Takna Jigme Sangpo

Takna Jigme Sangpo, with Chhime Rigzin, head of Tibet Bureau in Geneva, upon arrival at the airport in Zurich, Switzerland.

Takna Jigme Sangpo, who came to the United States from Beijing on July 13, 2002, left for Switzerland on August 14 to undergo further medical testing and treatment there. He arrived in Zurich early in the morning of August 15.

Takna was the longest serving Tibetan political prisoner until his release from Lhasa’s Drapchi prison on medical parole on March 31, 2002.

Takna had a standing invitation from the Swiss Government to undergo medical treatment in Switzerland. His niece, Kalsang Lhamo Chapa, is accompanying him on his trip.

A formal invitation had been issued in the name of the Tibet Institute in Rikon, Switzerland, which Takna said he received while he was in the airplane. The Tibet Institute is the official monastic institution of the Tibetan community in Switzerland. The Dalai Lama’s Representative, Chhime Rigzin of the Tibet Bureau in Geneva, has been in touch with the Swiss Government concerning Takna’s stay in Switzerland.

Following his arrival in the United States, Takna began medical examination in Georgetown University hospital on July 16. Takna complained of chronic pain in his left side, in his kidney and his heart. The doctors kept him in the hospital for the next several days for observation. Doctors in Lhasa had seen him on July 7, 2002, just before he left for the United States.

Takna Jigme Sangpo was discharged from hospital on July 24, 2002 after a series of preliminary checkups and tests and is on medication.

On July 16, 2002, a State Department spokesman reacted to Takna’s release saying, “We welcome Jigme Sangpo’s release and hope that there will be other releases of those detained for the peaceful expression of their political or religious views.”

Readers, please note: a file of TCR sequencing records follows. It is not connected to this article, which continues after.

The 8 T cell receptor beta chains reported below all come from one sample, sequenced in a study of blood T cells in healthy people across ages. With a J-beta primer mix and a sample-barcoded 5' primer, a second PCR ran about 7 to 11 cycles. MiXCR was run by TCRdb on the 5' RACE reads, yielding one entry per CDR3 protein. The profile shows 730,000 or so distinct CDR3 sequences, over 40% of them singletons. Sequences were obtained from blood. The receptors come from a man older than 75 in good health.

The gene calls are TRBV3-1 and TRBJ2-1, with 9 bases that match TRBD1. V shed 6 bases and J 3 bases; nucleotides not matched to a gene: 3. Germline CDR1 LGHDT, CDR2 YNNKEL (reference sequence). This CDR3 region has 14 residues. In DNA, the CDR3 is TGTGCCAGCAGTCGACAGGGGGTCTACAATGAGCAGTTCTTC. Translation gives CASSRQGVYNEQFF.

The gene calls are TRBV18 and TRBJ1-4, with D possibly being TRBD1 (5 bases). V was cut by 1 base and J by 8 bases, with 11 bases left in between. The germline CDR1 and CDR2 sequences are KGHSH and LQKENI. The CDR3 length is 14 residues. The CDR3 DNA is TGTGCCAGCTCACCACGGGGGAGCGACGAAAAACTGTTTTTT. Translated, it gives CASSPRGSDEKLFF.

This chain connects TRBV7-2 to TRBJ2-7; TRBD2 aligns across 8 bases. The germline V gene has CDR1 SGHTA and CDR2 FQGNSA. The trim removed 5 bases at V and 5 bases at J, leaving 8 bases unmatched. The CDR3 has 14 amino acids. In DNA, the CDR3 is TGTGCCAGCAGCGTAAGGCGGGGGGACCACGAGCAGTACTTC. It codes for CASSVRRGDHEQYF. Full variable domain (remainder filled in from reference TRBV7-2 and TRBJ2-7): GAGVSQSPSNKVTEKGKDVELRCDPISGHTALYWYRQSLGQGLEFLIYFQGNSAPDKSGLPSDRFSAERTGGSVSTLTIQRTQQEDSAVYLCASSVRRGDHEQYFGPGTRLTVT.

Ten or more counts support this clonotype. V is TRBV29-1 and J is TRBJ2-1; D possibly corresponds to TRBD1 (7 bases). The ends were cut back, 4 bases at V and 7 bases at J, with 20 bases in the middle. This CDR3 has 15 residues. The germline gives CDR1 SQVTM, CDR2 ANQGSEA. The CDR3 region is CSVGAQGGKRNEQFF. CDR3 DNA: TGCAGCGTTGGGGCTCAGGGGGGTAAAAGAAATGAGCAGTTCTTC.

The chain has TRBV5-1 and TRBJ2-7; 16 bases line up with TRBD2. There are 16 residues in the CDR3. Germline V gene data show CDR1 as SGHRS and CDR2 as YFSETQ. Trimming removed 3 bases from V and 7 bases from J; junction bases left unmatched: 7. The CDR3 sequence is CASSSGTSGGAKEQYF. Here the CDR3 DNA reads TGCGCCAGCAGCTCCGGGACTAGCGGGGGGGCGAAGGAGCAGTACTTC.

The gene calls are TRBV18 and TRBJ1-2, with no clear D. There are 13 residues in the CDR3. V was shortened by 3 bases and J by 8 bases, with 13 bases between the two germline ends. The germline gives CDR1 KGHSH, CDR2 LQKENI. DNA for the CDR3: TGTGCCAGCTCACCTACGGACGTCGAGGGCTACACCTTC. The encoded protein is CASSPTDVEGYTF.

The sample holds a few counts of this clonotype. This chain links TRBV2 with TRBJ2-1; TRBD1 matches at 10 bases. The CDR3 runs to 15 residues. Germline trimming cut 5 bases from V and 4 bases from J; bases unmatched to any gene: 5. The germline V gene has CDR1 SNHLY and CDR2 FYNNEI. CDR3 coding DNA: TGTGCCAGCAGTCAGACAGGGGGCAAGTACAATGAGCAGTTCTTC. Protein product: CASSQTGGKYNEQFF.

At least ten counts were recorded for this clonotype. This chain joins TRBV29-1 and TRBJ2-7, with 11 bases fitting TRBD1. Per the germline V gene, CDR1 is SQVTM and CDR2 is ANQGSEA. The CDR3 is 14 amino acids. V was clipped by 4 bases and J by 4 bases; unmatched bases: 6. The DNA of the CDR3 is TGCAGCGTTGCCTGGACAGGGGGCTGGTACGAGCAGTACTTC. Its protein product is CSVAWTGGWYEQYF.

On July 29, 2002, Takna issued a public statement in which he credited his release to the many years of campaign and pressure by Tibet supporters, governments, individuals and public organizations in the international community, within and outside of Tibet.

“Above all, it is the fruit of international support for the fulfillment of the aspirations of His Holiness the Dalai Lama. I would like to express my heartfelt gratitude to everyone,” Takna said.

“Most importantly, as I begin to enjoy a life of freedom and happiness, I am concerned at the fate of my former fellow prisoners who continue to suffer and languish in dark prisons. Therefore, I take this opportunity to urge strongly for the immediate release of all Tibetan political prisoners,” the statement added.

“Above all, I urge for your continued support for the Tibetan issue until there is a solution to our just cause,” Takna concluded in his statement. While in the United States Takna Jigme Sangpo met with Lorne Craner, the U.S. Assistant Secretary for Human Rights, Democracy and Labor, on August 1, 2002 and Under Secretary Paula Dobriansky, who is the Special Coordinator for Tibetan Issues at the State Department on August 2, 2002. He urged the United States to continue supporting His Holiness the Dalai Lama in his endeavor to find a solution to the Tibetan problem. On August 3, 2002, the Capital Area Tibetan Association hosted a dinner reception in honor of Takna Jigme Sangpo.

Takna hopes to visit Austria in October to have an audience with His Holiness the Dalai Lama, who is scheduled to be in Graz to bestow the sacred Kalachakra Initiations then. His Holiness the Dalai Lama’s Special Envoy Lodi Gyari had conveyed a message from His Holiness welcoming Takna and inviting him to Graz.